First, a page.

The University of Pennsylvania has logged its most selective admissions year in history, accepting only 7.4 percent of applicants, the school announced late Thursday afternoon.
Student applicants were to find out at 7 Thursday night whether they made the cut.
Other Ivies also are announcing decisions this week. They may get even more attention coming on the heels of the college admissions bribery scandal announced by federal authorities earlier this month that accused wealthy parents of trying to buy their children’s way into top colleges.
Only one Ivy, Yale, was named in the case. But Penn had its own enrollment scandal last summer when its former basketball coach was accused of accepting bribes to get the son of a wealthy Miami businessman admitted.
Princeton actually became a little less selective this year, accepting nearly 5.8 percent, or 1,895 applicants, compared with 5.5 percent last year.
That dip is likely connected to a drop in applications after a spike the prior year.
Applicants to Princeton were to find out their fate Thursday evening as well.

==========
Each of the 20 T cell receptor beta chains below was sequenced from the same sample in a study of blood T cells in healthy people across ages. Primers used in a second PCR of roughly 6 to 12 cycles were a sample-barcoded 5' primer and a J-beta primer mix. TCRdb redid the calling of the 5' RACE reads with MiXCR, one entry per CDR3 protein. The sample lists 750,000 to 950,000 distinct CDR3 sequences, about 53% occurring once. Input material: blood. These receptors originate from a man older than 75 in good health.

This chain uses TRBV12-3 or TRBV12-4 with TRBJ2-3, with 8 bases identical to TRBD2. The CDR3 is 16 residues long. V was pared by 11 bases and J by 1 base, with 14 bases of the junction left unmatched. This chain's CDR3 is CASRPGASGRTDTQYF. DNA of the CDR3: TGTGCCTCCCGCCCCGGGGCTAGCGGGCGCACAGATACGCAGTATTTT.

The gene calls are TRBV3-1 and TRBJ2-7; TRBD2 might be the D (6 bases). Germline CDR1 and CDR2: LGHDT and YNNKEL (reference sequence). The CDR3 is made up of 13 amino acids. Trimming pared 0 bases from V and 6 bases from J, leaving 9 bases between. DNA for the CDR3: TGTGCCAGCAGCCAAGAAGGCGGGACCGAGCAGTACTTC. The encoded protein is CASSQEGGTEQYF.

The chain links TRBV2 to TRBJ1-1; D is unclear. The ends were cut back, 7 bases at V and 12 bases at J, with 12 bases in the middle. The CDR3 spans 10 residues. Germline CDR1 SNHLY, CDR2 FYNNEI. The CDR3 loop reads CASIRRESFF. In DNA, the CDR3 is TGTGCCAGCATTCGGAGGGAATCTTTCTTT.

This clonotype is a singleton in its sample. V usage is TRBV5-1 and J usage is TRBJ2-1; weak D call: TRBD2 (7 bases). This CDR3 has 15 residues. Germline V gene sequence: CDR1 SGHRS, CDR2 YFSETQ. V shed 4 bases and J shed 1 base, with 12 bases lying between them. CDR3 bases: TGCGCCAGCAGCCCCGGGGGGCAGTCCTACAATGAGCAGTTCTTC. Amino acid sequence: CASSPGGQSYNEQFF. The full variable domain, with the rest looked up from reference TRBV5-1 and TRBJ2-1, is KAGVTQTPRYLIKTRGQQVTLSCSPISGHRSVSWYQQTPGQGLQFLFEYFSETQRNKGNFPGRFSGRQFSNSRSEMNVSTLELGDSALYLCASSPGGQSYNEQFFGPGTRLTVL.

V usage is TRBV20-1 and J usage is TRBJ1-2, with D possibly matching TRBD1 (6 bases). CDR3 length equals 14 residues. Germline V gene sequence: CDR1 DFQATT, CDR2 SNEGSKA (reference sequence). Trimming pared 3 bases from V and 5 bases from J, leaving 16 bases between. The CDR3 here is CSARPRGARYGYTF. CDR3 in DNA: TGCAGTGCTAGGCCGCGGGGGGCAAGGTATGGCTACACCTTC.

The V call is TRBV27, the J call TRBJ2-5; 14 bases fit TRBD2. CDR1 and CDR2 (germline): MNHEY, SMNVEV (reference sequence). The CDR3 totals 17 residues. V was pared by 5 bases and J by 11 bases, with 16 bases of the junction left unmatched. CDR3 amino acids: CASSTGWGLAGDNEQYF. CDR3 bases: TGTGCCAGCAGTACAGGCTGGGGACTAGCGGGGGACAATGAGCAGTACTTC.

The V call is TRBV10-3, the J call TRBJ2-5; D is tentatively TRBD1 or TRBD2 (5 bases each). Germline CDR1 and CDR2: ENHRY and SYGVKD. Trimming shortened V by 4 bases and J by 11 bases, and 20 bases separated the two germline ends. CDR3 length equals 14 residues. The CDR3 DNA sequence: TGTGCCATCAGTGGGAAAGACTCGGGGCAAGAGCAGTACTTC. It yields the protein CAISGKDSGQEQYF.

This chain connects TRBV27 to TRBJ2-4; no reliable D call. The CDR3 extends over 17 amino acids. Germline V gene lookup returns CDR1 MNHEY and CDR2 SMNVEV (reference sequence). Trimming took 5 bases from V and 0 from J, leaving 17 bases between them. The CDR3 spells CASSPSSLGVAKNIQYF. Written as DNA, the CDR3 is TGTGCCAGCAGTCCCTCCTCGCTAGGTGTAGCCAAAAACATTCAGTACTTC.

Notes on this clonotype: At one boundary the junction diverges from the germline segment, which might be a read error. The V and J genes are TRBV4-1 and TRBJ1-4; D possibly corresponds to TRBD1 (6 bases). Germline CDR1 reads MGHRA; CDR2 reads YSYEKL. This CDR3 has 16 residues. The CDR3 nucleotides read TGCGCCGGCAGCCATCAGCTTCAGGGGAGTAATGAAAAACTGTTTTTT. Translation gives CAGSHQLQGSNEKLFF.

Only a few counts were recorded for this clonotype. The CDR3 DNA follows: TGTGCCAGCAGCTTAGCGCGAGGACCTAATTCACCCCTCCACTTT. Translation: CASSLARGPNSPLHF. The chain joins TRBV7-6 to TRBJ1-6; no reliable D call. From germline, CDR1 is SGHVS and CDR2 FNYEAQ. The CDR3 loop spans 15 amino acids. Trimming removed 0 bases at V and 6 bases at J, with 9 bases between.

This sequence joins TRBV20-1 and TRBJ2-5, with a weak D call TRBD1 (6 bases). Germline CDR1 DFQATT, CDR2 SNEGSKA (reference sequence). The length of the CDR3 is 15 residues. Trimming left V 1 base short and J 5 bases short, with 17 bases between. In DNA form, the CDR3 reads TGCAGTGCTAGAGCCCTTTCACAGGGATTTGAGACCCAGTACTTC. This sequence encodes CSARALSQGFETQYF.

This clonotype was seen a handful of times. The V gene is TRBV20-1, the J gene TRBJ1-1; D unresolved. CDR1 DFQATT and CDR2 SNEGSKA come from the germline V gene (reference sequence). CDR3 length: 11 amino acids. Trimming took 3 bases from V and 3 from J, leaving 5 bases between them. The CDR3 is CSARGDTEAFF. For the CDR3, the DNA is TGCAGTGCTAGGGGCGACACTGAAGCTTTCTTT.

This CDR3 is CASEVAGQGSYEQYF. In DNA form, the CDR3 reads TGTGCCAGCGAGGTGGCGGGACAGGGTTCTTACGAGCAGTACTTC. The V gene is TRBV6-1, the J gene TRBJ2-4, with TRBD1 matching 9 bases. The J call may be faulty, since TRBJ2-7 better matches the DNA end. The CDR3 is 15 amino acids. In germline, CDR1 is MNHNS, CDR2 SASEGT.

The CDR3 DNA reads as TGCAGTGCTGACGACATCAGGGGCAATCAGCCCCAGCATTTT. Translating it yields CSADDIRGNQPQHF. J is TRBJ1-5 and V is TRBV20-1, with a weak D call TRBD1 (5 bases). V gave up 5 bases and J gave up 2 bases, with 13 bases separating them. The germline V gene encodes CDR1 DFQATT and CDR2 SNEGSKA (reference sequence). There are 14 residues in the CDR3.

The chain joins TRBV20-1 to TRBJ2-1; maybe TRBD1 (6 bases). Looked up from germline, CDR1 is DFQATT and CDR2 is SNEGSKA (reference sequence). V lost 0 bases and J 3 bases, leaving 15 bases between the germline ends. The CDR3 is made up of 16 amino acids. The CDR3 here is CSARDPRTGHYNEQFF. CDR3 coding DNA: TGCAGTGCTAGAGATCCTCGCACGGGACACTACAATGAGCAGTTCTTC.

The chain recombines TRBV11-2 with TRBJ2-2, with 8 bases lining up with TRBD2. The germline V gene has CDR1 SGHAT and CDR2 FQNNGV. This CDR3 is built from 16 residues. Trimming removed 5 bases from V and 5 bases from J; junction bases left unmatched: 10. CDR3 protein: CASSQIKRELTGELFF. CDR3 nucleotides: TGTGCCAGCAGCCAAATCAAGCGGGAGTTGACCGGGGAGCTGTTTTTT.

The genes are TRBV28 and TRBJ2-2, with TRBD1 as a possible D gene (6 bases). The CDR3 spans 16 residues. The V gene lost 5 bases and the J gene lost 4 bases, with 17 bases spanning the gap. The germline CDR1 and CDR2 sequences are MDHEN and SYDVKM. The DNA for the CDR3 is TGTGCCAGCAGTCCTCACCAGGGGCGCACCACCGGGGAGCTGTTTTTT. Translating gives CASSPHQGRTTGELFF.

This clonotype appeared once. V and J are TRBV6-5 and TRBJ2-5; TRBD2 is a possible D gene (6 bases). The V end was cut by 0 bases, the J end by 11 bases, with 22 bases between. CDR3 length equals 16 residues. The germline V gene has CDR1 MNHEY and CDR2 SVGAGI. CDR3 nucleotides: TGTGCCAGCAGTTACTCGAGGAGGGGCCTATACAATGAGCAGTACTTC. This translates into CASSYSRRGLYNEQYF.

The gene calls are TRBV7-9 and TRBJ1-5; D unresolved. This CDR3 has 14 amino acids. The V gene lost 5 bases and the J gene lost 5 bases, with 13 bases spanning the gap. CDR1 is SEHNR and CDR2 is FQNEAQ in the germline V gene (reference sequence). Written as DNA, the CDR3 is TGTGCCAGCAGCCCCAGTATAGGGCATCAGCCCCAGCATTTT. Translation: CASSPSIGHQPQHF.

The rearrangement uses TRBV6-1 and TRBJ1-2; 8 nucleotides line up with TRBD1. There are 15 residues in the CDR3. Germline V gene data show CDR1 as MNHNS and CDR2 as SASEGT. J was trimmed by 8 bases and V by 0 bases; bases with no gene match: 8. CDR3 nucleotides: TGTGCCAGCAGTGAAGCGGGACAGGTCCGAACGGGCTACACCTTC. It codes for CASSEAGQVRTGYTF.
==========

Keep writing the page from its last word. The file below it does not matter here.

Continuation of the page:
At Penn, applications rose this year, and the school offered admission to 3,345 students out of a field of 44,960. Last year, the school admitted 8.39 percent of applicants.
Both Penn and Princeton boasted a diverse admit pool. Just over half the students in Penn’s pool identify as students of color, the school said. Princeton noted that more than a quarter of its admit pool come from low-income families and 56 percent identify as students of color.
The largest numbers in Penn’s acceptance pool come from Pennsylvania, New York, California, New Jersey, Florida, and Texas. The school said 169 students live in Philadelphia. Thirteen percent have a parent or grandparent who attended Penn.
Penn ultimately will enroll a freshman class of 2,400 and Princeton a class of 1,296.